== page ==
Getting traffic to a site through a vast portfolio of traffic driving, high value keywords is at the top of every search engine marketer’s priority list. That said, what if all that traffic is going to the wrong pages on your site?
While researching laptops this afternoon I decided to take a look at the IBM / Lenovo Thinkpads and compare them to some other machines I’d been looking at from HP.
Using the search term “IBM Thinkpad”, I blindly selected the first organic result:
A click that took me to a page I didn’t expect, until I realised I’d entered the site via the hardware drivers page:
The URL I actually needed was here – the Lenovo Thinkpad homepage, found at position 3 in Google.co.uk’s search results.
That result must be quite a problem for IBM. Of course the “IBM Thinkpad” was rebranded some time ago to the “Lenovo Thinkpad” range, but does that matter? According to this keyword data, the answer is a definite yes:
According to Google search volume data, it seems that there’s a great deal more awareness and search demand for the IBM version of Thinkpad. If the top ranking page is actually a drivers page, with all that search volume, you’d expect to see a higher than usual bounce rate on the landing page than if the correct Thinkpad homepage were ranking higher.
As IBM are running a few subdomains they’re actually owning a lot of the organic space for these queries, which is a great tactic. The problem is that the drivers page appears more authoritative that the Lenovo laptops homepage, with more inbound links from a more diverse range of domains. Also, by comparing the inbound anchor terms you can see a greater number of terms containing IBM, Thinkpad or both pointed at the drivers page, with no mentions of IBM going to the Lenovo Laptops page.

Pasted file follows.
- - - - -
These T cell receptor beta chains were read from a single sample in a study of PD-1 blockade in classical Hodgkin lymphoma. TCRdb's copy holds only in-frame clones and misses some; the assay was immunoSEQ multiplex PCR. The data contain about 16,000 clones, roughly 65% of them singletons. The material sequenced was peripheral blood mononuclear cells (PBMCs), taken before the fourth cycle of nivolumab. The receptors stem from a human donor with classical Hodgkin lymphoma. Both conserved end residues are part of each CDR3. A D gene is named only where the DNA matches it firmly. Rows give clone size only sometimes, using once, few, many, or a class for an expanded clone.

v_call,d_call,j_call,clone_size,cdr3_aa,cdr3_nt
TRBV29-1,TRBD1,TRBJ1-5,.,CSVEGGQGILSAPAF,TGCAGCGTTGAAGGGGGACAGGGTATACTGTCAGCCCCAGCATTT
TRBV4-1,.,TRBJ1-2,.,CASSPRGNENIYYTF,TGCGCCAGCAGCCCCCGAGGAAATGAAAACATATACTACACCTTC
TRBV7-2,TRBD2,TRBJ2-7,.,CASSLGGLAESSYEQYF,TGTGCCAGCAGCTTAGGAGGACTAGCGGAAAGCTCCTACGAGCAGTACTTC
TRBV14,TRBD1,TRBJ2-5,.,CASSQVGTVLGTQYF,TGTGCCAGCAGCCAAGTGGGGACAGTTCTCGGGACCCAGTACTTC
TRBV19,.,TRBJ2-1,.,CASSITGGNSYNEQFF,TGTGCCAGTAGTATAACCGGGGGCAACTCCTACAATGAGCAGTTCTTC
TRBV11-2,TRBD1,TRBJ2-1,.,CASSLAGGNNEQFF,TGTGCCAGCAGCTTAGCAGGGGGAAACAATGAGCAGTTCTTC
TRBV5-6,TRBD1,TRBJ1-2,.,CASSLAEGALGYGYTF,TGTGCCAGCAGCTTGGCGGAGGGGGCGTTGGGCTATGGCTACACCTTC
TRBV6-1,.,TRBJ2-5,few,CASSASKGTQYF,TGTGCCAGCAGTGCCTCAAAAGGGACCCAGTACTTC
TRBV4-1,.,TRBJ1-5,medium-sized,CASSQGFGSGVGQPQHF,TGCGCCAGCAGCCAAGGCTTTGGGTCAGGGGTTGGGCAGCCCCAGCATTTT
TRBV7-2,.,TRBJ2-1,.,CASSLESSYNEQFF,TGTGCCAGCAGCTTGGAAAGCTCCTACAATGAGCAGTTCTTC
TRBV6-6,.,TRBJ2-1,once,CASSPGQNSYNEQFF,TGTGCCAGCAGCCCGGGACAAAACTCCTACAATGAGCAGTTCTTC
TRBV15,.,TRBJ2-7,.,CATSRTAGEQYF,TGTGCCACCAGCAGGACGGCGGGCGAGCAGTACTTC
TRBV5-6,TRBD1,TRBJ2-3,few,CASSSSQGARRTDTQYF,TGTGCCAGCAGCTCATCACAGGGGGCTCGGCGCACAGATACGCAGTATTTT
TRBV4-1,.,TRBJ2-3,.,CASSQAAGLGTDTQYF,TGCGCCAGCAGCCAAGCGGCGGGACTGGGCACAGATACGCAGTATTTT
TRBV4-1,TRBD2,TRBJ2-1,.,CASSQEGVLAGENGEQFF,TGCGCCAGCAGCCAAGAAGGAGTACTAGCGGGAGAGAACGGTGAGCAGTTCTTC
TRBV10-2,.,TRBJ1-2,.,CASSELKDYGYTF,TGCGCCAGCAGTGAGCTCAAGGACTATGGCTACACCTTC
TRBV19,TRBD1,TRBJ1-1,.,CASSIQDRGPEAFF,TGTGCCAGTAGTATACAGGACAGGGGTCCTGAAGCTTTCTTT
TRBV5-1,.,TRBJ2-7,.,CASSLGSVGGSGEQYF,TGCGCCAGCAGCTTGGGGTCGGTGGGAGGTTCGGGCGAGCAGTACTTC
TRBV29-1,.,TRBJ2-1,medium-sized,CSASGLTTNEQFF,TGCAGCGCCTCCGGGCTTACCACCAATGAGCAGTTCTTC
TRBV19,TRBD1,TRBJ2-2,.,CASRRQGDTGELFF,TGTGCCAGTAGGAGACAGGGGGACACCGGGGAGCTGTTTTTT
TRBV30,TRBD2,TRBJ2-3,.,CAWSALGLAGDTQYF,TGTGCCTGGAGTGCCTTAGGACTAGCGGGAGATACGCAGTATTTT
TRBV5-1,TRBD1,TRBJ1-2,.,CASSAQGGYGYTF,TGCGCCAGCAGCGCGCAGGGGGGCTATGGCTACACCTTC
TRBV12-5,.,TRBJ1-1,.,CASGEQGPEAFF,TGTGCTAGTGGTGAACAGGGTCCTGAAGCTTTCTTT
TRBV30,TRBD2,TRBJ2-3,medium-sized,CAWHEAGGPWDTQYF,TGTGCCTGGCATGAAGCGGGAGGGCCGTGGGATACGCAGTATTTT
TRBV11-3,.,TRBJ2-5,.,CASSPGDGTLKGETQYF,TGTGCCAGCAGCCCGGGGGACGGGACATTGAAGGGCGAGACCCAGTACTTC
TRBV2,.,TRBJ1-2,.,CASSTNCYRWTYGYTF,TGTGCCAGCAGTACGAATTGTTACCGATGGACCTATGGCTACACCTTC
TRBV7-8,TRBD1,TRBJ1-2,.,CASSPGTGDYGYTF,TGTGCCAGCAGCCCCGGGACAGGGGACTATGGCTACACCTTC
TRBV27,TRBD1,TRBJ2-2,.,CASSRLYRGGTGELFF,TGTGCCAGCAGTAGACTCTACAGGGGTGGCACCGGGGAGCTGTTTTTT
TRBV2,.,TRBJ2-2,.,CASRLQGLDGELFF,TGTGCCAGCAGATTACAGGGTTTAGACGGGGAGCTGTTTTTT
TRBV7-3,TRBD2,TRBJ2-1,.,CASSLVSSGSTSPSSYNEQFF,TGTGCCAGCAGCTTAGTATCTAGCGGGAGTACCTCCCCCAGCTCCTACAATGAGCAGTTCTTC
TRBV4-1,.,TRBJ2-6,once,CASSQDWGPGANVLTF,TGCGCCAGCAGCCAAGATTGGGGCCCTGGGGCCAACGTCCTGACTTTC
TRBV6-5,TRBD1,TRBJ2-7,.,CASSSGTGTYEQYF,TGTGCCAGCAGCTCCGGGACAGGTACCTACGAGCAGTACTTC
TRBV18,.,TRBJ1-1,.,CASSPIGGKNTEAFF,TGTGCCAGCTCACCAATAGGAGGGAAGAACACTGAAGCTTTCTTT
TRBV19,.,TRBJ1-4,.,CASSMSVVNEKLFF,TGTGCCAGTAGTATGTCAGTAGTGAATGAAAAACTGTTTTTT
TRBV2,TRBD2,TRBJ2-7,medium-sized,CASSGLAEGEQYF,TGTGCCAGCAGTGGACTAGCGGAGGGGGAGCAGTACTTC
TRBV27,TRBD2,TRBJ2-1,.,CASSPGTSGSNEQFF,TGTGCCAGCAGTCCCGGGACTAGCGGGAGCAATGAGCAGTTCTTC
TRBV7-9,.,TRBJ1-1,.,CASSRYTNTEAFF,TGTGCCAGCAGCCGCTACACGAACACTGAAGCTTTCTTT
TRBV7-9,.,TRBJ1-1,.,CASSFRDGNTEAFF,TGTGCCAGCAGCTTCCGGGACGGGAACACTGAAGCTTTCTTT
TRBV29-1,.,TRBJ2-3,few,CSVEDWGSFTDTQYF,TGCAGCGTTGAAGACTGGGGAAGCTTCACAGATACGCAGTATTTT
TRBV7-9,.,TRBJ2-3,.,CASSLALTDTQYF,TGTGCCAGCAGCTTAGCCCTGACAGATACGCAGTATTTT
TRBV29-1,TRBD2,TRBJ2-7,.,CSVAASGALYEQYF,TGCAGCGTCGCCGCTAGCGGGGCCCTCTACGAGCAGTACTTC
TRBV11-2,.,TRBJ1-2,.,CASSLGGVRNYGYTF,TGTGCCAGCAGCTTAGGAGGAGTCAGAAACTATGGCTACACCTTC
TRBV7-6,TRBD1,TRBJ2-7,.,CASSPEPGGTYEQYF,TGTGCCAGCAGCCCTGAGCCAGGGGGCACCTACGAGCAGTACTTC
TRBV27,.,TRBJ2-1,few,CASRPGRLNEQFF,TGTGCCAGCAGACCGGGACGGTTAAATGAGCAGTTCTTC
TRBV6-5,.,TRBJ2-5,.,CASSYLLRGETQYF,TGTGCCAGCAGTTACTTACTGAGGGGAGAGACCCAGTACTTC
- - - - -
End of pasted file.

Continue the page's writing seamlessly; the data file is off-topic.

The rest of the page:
Some other interesting stuff:
While I was writing this post I found a few other things that were quite interesting – clicking one of the laptops on the Lenovo homepage took me to a white page that *looked like this:
*I added the FAIL.
So since at least the 27th July, it’s been pretty difficult to find out much about the laptops even if you do find the right page on their site.
Also, using the Top Pages tool I found evidence of attempted redirect hacks to slightly nasty webpages – perhaps at some point the “links?” query ran a 301 redirect to the URL inserted after the query.
The “blocked by robots.txt” error on the new HTTP status column (thanks for that Nick!) isn’t much of a surprise when you take a look at the robots file at www.ibm.com/robots.txt.
So what can you take away from this? My take aways were:
1) Keep an eye on your highest traffic generating search queries. Monitor the ranking position (on all of your sub-domains) and map where on your site the traffic goes. Is it converting?
2) If you have a problem with a page outranking another for a competitive term, take a hard look at your architecture. Is there anything you can do to promote your weaker page by featuring on your homepage?
3) Check out your on page SEO and Meta. If you’re cannibalising keywords unnecessarily, are there changes you can make to fix the problem?
4) Map your keyword strategy visually – it’s a time consuming task but incredibly enlightening, especially when you’re trying to match searcher intent to the correct landing page.